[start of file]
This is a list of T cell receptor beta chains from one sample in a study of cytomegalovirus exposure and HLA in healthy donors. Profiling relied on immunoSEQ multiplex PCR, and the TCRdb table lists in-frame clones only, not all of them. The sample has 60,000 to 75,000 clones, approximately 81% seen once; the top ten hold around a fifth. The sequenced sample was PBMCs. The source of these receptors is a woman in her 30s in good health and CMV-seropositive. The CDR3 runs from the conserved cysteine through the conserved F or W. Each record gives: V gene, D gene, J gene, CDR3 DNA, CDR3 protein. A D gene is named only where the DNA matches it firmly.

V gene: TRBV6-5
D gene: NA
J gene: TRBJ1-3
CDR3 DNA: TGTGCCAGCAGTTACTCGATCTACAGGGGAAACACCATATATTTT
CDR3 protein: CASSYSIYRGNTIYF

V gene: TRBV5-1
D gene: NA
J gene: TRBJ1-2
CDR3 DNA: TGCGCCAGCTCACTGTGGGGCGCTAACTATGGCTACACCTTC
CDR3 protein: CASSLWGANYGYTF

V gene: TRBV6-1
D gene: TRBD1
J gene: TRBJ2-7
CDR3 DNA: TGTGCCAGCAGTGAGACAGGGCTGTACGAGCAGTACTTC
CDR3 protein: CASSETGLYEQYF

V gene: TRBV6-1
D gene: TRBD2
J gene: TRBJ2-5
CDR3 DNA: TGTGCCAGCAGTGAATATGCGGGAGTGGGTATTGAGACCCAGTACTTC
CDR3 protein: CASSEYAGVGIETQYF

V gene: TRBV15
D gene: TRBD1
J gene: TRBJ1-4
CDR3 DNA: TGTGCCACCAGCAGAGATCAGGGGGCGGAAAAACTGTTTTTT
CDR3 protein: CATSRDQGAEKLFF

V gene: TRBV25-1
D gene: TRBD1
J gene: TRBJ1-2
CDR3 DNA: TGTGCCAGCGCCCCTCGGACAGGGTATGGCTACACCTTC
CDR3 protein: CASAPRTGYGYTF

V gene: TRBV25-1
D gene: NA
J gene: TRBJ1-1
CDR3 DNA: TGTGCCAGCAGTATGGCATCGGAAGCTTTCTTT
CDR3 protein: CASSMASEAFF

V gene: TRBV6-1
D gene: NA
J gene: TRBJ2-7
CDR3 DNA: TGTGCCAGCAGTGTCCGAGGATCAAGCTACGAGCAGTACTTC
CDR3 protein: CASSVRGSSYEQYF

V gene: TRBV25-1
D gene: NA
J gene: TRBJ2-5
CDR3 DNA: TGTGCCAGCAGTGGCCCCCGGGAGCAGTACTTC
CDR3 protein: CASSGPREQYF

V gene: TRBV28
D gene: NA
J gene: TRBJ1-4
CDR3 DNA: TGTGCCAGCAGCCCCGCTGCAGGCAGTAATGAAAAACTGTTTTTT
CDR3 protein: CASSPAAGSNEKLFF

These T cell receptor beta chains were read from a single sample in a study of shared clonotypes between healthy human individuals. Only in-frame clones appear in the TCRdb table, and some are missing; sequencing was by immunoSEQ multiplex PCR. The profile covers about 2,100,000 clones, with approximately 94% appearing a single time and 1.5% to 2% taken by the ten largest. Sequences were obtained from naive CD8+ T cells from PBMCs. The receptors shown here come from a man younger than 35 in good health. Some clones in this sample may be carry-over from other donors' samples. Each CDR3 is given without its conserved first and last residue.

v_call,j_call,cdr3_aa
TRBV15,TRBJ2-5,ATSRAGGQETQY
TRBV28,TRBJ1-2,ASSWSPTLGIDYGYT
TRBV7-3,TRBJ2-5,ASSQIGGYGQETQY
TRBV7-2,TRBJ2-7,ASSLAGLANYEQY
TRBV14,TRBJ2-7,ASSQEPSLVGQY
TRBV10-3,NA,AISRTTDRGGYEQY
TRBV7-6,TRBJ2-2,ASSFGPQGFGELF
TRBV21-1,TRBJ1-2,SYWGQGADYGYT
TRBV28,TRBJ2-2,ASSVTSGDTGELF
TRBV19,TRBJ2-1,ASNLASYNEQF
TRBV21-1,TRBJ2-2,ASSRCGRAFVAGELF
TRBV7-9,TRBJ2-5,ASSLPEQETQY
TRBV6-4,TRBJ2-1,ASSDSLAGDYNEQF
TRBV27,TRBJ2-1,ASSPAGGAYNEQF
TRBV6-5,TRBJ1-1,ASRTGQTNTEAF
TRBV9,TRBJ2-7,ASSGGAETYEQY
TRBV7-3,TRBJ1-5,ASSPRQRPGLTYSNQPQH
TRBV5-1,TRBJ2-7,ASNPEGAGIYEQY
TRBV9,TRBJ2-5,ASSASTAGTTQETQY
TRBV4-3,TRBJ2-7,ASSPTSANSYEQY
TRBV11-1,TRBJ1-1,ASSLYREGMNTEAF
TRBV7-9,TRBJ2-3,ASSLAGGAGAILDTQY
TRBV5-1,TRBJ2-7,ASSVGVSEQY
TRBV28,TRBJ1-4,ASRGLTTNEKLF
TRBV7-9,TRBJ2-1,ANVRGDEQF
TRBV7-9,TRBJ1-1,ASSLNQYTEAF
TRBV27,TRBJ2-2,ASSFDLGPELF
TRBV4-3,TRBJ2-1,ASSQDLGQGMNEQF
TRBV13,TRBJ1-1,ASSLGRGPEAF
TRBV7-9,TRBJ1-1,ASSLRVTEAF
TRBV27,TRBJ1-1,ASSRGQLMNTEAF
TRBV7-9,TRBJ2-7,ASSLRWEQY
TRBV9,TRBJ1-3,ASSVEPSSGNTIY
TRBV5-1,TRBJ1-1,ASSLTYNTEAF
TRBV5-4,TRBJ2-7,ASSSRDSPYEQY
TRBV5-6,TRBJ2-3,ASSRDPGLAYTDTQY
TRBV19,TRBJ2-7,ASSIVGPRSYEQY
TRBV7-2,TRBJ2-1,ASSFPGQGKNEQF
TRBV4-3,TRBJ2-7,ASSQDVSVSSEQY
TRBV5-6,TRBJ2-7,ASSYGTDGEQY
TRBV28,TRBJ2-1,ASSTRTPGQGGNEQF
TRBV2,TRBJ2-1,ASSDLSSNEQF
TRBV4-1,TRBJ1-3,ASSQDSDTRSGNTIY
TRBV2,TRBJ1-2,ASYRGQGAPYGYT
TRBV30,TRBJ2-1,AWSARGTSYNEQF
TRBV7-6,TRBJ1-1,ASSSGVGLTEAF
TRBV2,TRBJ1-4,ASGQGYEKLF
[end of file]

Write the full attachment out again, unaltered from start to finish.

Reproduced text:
This is a list of T cell receptor beta chains from one sample in a study of cytomegalovirus exposure and HLA in healthy donors. Profiling relied on immunoSEQ multiplex PCR, and the TCRdb table lists in-frame clones only, not all of them. The sample has 60,000 to 75,000 clones, approximately 81% seen once; the top ten hold around a fifth. The sequenced sample was PBMCs. The source of these receptors is a woman in her 30s in good health and CMV-seropositive. The CDR3 runs from the conserved cysteine through the conserved F or W. Each record gives: V gene, D gene, J gene, CDR3 DNA, CDR3 protein. A D gene is named only where the DNA matches it firmly.

V gene: TRBV6-5
D gene: NA
J gene: TRBJ1-3
CDR3 DNA: TGTGCCAGCAGTTACTCGATCTACAGGGGAAACACCATATATTTT
CDR3 protein: CASSYSIYRGNTIYF

V gene: TRBV5-1
D gene: NA
J gene: TRBJ1-2
CDR3 DNA: TGCGCCAGCTCACTGTGGGGCGCTAACTATGGCTACACCTTC
CDR3 protein: CASSLWGANYGYTF

V gene: TRBV6-1
D gene: TRBD1
J gene: TRBJ2-7
CDR3 DNA: TGTGCCAGCAGTGAGACAGGGCTGTACGAGCAGTACTTC
CDR3 protein: CASSETGLYEQYF

V gene: TRBV6-1
D gene: TRBD2
J gene: TRBJ2-5
CDR3 DNA: TGTGCCAGCAGTGAATATGCGGGAGTGGGTATTGAGACCCAGTACTTC
CDR3 protein: CASSEYAGVGIETQYF

V gene: TRBV15
D gene: TRBD1
J gene: TRBJ1-4
CDR3 DNA: TGTGCCACCAGCAGAGATCAGGGGGCGGAAAAACTGTTTTTT
CDR3 protein: CATSRDQGAEKLFF

V gene: TRBV25-1
D gene: TRBD1
J gene: TRBJ1-2
CDR3 DNA: TGTGCCAGCGCCCCTCGGACAGGGTATGGCTACACCTTC
CDR3 protein: CASAPRTGYGYTF

V gene: TRBV25-1
D gene: NA
J gene: TRBJ1-1
CDR3 DNA: TGTGCCAGCAGTATGGCATCGGAAGCTTTCTTT
CDR3 protein: CASSMASEAFF

V gene: TRBV6-1
D gene: NA
J gene: TRBJ2-7
CDR3 DNA: TGTGCCAGCAGTGTCCGAGGATCAAGCTACGAGCAGTACTTC
CDR3 protein: CASSVRGSSYEQYF

V gene: TRBV25-1
D gene: NA
J gene: TRBJ2-5
CDR3 DNA: TGTGCCAGCAGTGGCCCCCGGGAGCAGTACTTC
CDR3 protein: CASSGPREQYF

V gene: TRBV28
D gene: NA
J gene: TRBJ1-4
CDR3 DNA: TGTGCCAGCAGCCCCGCTGCAGGCAGTAATGAAAAACTGTTTTTT
CDR3 protein: CASSPAAGSNEKLFF

These T cell receptor beta chains were read from a single sample in a study of shared clonotypes between healthy human individuals. Only in-frame clones appear in the TCRdb table, and some are missing; sequencing was by immunoSEQ multiplex PCR. The profile covers about 2,100,000 clones, with approximately 94% appearing a single time and 1.5% to 2% taken by the ten largest. Sequences were obtained from naive CD8+ T cells from PBMCs. The receptors shown here come from a man younger than 35 in good health. Some clones in this sample may be carry-over from other donors' samples. Each CDR3 is given without its conserved first and last residue.

v_call,j_call,cdr3_aa
TRBV15,TRBJ2-5,ATSRAGGQETQY
TRBV28,TRBJ1-2,ASSWSPTLGIDYGYT
TRBV7-3,TRBJ2-5,ASSQIGGYGQETQY
TRBV7-2,TRBJ2-7,ASSLAGLANYEQY
TRBV14,TRBJ2-7,ASSQEPSLVGQY
TRBV10-3,NA,AISRTTDRGGYEQY
TRBV7-6,TRBJ2-2,ASSFGPQGFGELF
TRBV21-1,TRBJ1-2,SYWGQGADYGYT
TRBV28,TRBJ2-2,ASSVTSGDTGELF
TRBV19,TRBJ2-1,ASNLASYNEQF
TRBV21-1,TRBJ2-2,ASSRCGRAFVAGELF
TRBV7-9,TRBJ2-5,ASSLPEQETQY
TRBV6-4,TRBJ2-1,ASSDSLAGDYNEQF
TRBV27,TRBJ2-1,ASSPAGGAYNEQF
TRBV6-5,TRBJ1-1,ASRTGQTNTEAF
TRBV9,TRBJ2-7,ASSGGAETYEQY
TRBV7-3,TRBJ1-5,ASSPRQRPGLTYSNQPQH
TRBV5-1,TRBJ2-7,ASNPEGAGIYEQY
TRBV9,TRBJ2-5,ASSASTAGTTQETQY
TRBV4-3,TRBJ2-7,ASSPTSANSYEQY
TRBV11-1,TRBJ1-1,ASSLYREGMNTEAF
TRBV7-9,TRBJ2-3,ASSLAGGAGAILDTQY
TRBV5-1,TRBJ2-7,ASSVGVSEQY
TRBV28,TRBJ1-4,ASRGLTTNEKLF
TRBV7-9,TRBJ2-1,ANVRGDEQF
TRBV7-9,TRBJ1-1,ASSLNQYTEAF
TRBV27,TRBJ2-2,ASSFDLGPELF
TRBV4-3,TRBJ2-1,ASSQDLGQGMNEQF
TRBV13,TRBJ1-1,ASSLGRGPEAF
TRBV7-9,TRBJ1-1,ASSLRVTEAF
TRBV27,TRBJ1-1,ASSRGQLMNTEAF
TRBV7-9,TRBJ2-7,ASSLRWEQY
TRBV9,TRBJ1-3,ASSVEPSSGNTIY
TRBV5-1,TRBJ1-1,ASSLTYNTEAF
TRBV5-4,TRBJ2-7,ASSSRDSPYEQY
TRBV5-6,TRBJ2-3,ASSRDPGLAYTDTQY
TRBV19,TRBJ2-7,ASSIVGPRSYEQY
TRBV7-2,TRBJ2-1,ASSFPGQGKNEQF
TRBV4-3,TRBJ2-7,ASSQDVSVSSEQY
TRBV5-6,TRBJ2-7,ASSYGTDGEQY
TRBV28,TRBJ2-1,ASSTRTPGQGGNEQF
TRBV2,TRBJ2-1,ASSDLSSNEQF
TRBV4-1,TRBJ1-3,ASSQDSDTRSGNTIY
TRBV2,TRBJ1-2,ASYRGQGAPYGYT
TRBV30,TRBJ2-1,AWSARGTSYNEQF
TRBV7-6,TRBJ1-1,ASSSGVGLTEAF
TRBV2,TRBJ1-4,ASGQGYEKLF